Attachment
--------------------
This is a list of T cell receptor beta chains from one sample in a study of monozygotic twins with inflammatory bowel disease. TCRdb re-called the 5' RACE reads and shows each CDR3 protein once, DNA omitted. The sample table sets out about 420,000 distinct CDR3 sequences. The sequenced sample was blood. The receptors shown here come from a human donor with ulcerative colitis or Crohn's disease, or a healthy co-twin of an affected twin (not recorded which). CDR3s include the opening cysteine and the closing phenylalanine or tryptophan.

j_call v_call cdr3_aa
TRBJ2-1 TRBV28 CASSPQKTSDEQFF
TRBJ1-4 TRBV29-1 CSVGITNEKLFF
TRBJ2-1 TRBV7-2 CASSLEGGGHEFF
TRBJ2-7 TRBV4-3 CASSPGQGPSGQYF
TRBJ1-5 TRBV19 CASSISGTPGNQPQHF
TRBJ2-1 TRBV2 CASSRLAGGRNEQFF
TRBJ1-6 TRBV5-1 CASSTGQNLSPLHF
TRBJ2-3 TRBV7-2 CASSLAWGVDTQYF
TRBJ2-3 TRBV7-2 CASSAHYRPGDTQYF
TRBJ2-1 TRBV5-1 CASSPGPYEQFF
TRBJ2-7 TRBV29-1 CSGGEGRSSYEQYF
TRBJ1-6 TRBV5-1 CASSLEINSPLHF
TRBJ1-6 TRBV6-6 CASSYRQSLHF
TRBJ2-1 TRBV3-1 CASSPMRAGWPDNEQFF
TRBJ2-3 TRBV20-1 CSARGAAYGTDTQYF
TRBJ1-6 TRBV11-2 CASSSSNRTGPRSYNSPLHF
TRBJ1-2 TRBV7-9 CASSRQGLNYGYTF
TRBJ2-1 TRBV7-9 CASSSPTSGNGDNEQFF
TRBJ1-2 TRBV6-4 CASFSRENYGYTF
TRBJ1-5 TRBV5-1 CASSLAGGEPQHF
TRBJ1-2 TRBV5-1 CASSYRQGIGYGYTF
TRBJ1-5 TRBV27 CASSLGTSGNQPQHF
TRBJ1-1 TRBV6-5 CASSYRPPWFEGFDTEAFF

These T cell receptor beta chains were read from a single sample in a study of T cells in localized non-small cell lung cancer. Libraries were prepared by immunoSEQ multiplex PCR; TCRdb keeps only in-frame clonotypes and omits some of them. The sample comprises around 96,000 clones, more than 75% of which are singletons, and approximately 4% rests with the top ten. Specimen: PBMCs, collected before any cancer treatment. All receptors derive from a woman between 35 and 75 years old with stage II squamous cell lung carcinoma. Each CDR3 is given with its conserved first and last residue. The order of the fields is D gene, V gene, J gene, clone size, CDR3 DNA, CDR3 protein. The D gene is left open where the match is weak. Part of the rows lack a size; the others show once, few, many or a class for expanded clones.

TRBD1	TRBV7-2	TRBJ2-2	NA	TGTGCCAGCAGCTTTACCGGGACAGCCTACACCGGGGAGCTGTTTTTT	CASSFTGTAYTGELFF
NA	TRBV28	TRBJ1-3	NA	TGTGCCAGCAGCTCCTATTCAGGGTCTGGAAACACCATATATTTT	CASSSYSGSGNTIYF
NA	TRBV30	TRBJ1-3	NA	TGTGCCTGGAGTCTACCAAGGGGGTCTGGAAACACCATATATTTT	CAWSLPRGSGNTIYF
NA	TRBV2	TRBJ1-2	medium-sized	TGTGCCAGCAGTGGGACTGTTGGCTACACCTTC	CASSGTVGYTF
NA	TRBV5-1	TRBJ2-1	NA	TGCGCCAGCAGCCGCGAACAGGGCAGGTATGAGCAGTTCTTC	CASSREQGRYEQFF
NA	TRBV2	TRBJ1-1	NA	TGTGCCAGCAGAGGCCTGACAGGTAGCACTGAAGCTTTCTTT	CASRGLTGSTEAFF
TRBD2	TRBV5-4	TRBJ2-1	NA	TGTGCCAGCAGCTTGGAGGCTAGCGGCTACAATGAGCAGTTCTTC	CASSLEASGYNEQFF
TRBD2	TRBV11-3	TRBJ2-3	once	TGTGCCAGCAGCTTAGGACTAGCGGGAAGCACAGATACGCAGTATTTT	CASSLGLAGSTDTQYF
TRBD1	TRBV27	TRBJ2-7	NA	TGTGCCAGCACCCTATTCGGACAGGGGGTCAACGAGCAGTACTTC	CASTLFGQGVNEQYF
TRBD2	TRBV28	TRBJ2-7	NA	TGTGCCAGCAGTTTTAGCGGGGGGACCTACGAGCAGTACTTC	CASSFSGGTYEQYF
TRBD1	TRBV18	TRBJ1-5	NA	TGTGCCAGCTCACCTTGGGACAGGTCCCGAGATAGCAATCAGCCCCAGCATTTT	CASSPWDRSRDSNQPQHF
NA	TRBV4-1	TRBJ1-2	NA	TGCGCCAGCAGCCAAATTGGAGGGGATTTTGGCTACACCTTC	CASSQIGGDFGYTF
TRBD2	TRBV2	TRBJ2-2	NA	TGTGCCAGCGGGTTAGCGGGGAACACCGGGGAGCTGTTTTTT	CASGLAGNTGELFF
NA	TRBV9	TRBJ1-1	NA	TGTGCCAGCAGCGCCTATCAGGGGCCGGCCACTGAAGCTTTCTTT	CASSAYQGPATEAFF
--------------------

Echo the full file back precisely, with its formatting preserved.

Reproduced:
This is a list of T cell receptor beta chains from one sample in a study of monozygotic twins with inflammatory bowel disease. TCRdb re-called the 5' RACE reads and shows each CDR3 protein once, DNA omitted. The sample table sets out about 420,000 distinct CDR3 sequences. The sequenced sample was blood. The receptors shown here come from a human donor with ulcerative colitis or Crohn's disease, or a healthy co-twin of an affected twin (not recorded which). CDR3s include the opening cysteine and the closing phenylalanine or tryptophan.

j_call v_call cdr3_aa
TRBJ2-1 TRBV28 CASSPQKTSDEQFF
TRBJ1-4 TRBV29-1 CSVGITNEKLFF
TRBJ2-1 TRBV7-2 CASSLEGGGHEFF
TRBJ2-7 TRBV4-3 CASSPGQGPSGQYF
TRBJ1-5 TRBV19 CASSISGTPGNQPQHF
TRBJ2-1 TRBV2 CASSRLAGGRNEQFF
TRBJ1-6 TRBV5-1 CASSTGQNLSPLHF
TRBJ2-3 TRBV7-2 CASSLAWGVDTQYF
TRBJ2-3 TRBV7-2 CASSAHYRPGDTQYF
TRBJ2-1 TRBV5-1 CASSPGPYEQFF
TRBJ2-7 TRBV29-1 CSGGEGRSSYEQYF
TRBJ1-6 TRBV5-1 CASSLEINSPLHF
TRBJ1-6 TRBV6-6 CASSYRQSLHF
TRBJ2-1 TRBV3-1 CASSPMRAGWPDNEQFF
TRBJ2-3 TRBV20-1 CSARGAAYGTDTQYF
TRBJ1-6 TRBV11-2 CASSSSNRTGPRSYNSPLHF
TRBJ1-2 TRBV7-9 CASSRQGLNYGYTF
TRBJ2-1 TRBV7-9 CASSSPTSGNGDNEQFF
TRBJ1-2 TRBV6-4 CASFSRENYGYTF
TRBJ1-5 TRBV5-1 CASSLAGGEPQHF
TRBJ1-2 TRBV5-1 CASSYRQGIGYGYTF
TRBJ1-5 TRBV27 CASSLGTSGNQPQHF
TRBJ1-1 TRBV6-5 CASSYRPPWFEGFDTEAFF

These T cell receptor beta chains were read from a single sample in a study of T cells in localized non-small cell lung cancer. Libraries were prepared by immunoSEQ multiplex PCR; TCRdb keeps only in-frame clonotypes and omits some of them. The sample comprises around 96,000 clones, more than 75% of which are singletons, and approximately 4% rests with the top ten. Specimen: PBMCs, collected before any cancer treatment. All receptors derive from a woman between 35 and 75 years old with stage II squamous cell lung carcinoma. Each CDR3 is given with its conserved first and last residue. The order of the fields is D gene, V gene, J gene, clone size, CDR3 DNA, CDR3 protein. The D gene is left open where the match is weak. Part of the rows lack a size; the others show once, few, many or a class for expanded clones.

TRBD1	TRBV7-2	TRBJ2-2	NA	TGTGCCAGCAGCTTTACCGGGACAGCCTACACCGGGGAGCTGTTTTTT	CASSFTGTAYTGELFF
NA	TRBV28	TRBJ1-3	NA	TGTGCCAGCAGCTCCTATTCAGGGTCTGGAAACACCATATATTTT	CASSSYSGSGNTIYF
NA	TRBV30	TRBJ1-3	NA	TGTGCCTGGAGTCTACCAAGGGGGTCTGGAAACACCATATATTTT	CAWSLPRGSGNTIYF
NA	TRBV2	TRBJ1-2	medium-sized	TGTGCCAGCAGTGGGACTGTTGGCTACACCTTC	CASSGTVGYTF
NA	TRBV5-1	TRBJ2-1	NA	TGCGCCAGCAGCCGCGAACAGGGCAGGTATGAGCAGTTCTTC	CASSREQGRYEQFF
NA	TRBV2	TRBJ1-1	NA	TGTGCCAGCAGAGGCCTGACAGGTAGCACTGAAGCTTTCTTT	CASRGLTGSTEAFF
TRBD2	TRBV5-4	TRBJ2-1	NA	TGTGCCAGCAGCTTGGAGGCTAGCGGCTACAATGAGCAGTTCTTC	CASSLEASGYNEQFF
TRBD2	TRBV11-3	TRBJ2-3	once	TGTGCCAGCAGCTTAGGACTAGCGGGAAGCACAGATACGCAGTATTTT	CASSLGLAGSTDTQYF
TRBD1	TRBV27	TRBJ2-7	NA	TGTGCCAGCACCCTATTCGGACAGGGGGTCAACGAGCAGTACTTC	CASTLFGQGVNEQYF
TRBD2	TRBV28	TRBJ2-7	NA	TGTGCCAGCAGTTTTAGCGGGGGGACCTACGAGCAGTACTTC	CASSFSGGTYEQYF
TRBD1	TRBV18	TRBJ1-5	NA	TGTGCCAGCTCACCTTGGGACAGGTCCCGAGATAGCAATCAGCCCCAGCATTTT	CASSPWDRSRDSNQPQHF
NA	TRBV4-1	TRBJ1-2	NA	TGCGCCAGCAGCCAAATTGGAGGGGATTTTGGCTACACCTTC	CASSQIGGDFGYTF
TRBD2	TRBV2	TRBJ2-2	NA	TGTGCCAGCGGGTTAGCGGGGAACACCGGGGAGCTGTTTTTT	CASGLAGNTGELFF
NA	TRBV9	TRBJ1-1	NA	TGTGCCAGCAGCGCCTATCAGGGGCCGGCCACTGAAGCTTTCTTT	CASSAYQGPATEAFF